It hasn't gone stale.
There's something timeless and wonderful about Wodehouse's world of country house parties and purloined pigs, a clock-work lunacy to his farcical plots, and an eternal freshness to his slang. (I particularly like his version of American gangsters, missing from this book; they sound like a cross between James Cagney and maybe Woody Allen.) Wodehouse is a master of the colloquial. And can the man turn a phrase! He's a stylist. A miracle of quotes and almost-quotes, like this gem: "But the milk of human kindness, of which the butler was so full, had not yet been delivered on Baxter's doorstep."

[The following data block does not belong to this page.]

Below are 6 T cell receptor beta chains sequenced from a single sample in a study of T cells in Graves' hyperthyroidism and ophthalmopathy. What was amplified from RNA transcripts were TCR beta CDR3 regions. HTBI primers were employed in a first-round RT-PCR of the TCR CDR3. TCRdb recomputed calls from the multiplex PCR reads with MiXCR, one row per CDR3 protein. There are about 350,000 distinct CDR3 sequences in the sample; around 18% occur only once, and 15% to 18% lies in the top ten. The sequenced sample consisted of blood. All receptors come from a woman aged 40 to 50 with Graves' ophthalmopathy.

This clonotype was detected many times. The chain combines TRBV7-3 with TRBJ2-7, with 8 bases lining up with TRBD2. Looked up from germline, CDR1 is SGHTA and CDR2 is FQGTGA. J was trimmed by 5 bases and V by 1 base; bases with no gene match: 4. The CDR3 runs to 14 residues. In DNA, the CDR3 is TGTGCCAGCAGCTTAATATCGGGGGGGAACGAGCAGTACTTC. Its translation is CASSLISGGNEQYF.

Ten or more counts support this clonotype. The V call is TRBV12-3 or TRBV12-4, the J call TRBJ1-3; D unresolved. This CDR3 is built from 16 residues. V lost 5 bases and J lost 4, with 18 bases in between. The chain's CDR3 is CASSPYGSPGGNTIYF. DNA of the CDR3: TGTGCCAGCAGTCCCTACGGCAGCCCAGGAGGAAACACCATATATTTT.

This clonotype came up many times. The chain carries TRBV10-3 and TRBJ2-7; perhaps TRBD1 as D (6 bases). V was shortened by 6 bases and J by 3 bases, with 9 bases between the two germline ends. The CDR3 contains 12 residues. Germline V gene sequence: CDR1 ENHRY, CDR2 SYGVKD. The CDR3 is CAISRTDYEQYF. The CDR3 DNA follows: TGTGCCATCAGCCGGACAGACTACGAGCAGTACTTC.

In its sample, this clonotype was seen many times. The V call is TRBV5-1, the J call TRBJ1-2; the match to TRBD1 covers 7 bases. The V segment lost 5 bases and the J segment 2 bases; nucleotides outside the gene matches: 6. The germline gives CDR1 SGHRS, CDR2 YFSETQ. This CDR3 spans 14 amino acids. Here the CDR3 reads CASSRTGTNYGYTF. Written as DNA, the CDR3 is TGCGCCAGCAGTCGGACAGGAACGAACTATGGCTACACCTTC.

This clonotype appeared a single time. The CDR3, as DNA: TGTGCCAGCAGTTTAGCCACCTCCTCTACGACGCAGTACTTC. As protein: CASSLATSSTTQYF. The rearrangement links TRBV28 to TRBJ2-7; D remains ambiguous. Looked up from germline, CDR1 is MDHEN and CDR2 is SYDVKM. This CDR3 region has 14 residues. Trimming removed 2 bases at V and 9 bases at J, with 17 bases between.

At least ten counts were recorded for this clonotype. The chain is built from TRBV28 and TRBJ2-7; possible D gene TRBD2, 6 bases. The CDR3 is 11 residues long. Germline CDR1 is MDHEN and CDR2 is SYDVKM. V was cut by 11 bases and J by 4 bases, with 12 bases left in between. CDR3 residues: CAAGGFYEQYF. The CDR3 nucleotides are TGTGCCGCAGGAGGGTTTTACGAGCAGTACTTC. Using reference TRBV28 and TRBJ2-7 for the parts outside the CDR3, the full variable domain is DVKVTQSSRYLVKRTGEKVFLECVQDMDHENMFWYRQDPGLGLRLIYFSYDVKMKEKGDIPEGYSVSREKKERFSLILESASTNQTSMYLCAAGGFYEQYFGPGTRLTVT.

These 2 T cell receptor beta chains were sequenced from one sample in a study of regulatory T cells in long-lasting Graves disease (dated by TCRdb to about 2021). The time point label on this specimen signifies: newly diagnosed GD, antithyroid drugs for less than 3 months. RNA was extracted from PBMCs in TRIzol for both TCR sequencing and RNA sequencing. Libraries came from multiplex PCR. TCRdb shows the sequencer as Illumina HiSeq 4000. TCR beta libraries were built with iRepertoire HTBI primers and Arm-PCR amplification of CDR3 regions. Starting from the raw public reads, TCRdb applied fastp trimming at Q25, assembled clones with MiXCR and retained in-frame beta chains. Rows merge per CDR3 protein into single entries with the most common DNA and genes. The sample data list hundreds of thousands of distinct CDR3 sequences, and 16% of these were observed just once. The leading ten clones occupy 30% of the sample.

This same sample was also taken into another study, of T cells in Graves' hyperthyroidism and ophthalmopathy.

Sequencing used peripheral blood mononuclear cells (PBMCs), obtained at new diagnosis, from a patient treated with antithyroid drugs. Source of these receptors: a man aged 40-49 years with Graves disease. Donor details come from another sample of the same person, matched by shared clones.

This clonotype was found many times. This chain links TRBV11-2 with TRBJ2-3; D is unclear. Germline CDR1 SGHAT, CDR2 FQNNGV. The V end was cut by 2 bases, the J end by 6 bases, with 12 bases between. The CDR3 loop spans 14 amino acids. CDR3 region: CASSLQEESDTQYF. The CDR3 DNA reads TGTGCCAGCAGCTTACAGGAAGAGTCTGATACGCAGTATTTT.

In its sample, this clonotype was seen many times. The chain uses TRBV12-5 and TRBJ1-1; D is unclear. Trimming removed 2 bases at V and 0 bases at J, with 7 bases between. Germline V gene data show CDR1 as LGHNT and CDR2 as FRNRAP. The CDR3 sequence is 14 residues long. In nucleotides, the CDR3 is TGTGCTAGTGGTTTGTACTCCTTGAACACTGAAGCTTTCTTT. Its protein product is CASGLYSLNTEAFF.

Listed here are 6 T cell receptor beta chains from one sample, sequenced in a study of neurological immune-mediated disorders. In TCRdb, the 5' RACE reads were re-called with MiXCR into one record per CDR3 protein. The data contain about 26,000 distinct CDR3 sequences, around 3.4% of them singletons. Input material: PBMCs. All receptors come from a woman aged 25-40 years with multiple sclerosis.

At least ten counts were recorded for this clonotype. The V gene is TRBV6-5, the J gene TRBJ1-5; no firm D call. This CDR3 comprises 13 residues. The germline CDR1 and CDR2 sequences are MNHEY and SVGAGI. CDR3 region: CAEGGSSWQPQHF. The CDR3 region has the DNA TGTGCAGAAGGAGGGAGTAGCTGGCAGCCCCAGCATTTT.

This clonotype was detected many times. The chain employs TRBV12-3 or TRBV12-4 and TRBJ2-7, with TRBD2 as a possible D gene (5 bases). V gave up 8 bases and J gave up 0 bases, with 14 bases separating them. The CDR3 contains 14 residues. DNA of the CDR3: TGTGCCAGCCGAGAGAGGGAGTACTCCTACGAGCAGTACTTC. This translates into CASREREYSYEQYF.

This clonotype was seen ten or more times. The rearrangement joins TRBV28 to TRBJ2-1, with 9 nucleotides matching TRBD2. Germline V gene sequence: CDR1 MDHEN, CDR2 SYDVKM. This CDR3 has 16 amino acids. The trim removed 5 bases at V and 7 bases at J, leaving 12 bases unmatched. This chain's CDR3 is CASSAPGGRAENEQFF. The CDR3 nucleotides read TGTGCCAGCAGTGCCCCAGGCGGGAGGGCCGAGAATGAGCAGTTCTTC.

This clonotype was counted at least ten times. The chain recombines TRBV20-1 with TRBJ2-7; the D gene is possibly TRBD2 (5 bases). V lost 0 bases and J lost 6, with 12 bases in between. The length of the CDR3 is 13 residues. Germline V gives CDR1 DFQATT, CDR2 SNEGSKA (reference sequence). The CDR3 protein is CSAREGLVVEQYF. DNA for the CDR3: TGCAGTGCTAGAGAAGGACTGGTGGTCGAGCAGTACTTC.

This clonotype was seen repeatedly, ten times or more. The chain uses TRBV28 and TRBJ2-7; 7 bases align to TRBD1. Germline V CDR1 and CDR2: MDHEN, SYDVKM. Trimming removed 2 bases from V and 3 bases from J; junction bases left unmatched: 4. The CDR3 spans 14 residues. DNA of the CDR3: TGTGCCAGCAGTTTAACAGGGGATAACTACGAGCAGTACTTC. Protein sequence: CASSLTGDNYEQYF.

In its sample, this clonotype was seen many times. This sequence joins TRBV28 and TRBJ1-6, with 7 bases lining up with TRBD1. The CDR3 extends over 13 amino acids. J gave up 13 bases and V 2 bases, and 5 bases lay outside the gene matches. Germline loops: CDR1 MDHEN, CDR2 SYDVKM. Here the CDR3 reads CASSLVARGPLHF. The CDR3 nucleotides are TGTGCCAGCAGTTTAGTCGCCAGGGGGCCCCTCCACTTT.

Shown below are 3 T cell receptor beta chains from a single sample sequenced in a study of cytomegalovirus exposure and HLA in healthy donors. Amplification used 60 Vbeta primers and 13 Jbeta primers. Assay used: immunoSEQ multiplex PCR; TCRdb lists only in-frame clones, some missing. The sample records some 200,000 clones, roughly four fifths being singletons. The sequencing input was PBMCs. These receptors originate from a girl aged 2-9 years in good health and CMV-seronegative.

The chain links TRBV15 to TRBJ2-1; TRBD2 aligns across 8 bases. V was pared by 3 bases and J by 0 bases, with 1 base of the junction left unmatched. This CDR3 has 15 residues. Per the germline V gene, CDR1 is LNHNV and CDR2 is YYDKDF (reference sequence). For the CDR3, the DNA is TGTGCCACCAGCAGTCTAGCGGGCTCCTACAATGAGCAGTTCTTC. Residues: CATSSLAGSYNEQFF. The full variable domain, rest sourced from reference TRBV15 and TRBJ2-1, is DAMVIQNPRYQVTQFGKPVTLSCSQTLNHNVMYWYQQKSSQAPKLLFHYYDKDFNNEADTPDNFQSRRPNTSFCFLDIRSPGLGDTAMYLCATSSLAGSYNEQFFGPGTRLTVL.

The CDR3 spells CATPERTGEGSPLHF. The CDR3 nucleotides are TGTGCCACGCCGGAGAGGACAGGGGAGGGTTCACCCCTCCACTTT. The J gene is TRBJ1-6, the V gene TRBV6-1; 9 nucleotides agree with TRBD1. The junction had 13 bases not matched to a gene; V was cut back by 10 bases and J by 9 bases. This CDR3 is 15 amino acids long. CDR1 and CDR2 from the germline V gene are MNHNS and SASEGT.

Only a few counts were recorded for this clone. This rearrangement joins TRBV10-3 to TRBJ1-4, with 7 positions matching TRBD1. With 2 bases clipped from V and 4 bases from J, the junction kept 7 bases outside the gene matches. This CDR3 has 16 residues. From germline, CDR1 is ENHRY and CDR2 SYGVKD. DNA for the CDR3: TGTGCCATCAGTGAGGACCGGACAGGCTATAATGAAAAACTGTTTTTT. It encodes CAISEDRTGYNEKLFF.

This particular novel is set at Blandings Castle so, naturally, it is full of pig-thievery and all the split-second timing of farce. It is impossible to explain its plot. But its humor! It has only gotten funnier since its first publication in 1929.
Cover, Summer Lightning PG Wodehouse
Why did I reread it? Well, I skimmed through the intro at the library...
"A certain critic - for such men, I regret to say, do exist - made the nasty remark about my last novel that it contained 'all the old Wodehouse characters under different names'. He has probably now been eaten by bears, like the children who made mock of the prophet Elisha: but if he survives he will not be able to make a similar charge against Summer Lightning. With my superior intelligence, I have outgeneralled the man this time by putting in all the old Wodehouse characters under the same names. Pretty silly it will make him feel, I rather fancy."
How could I resist?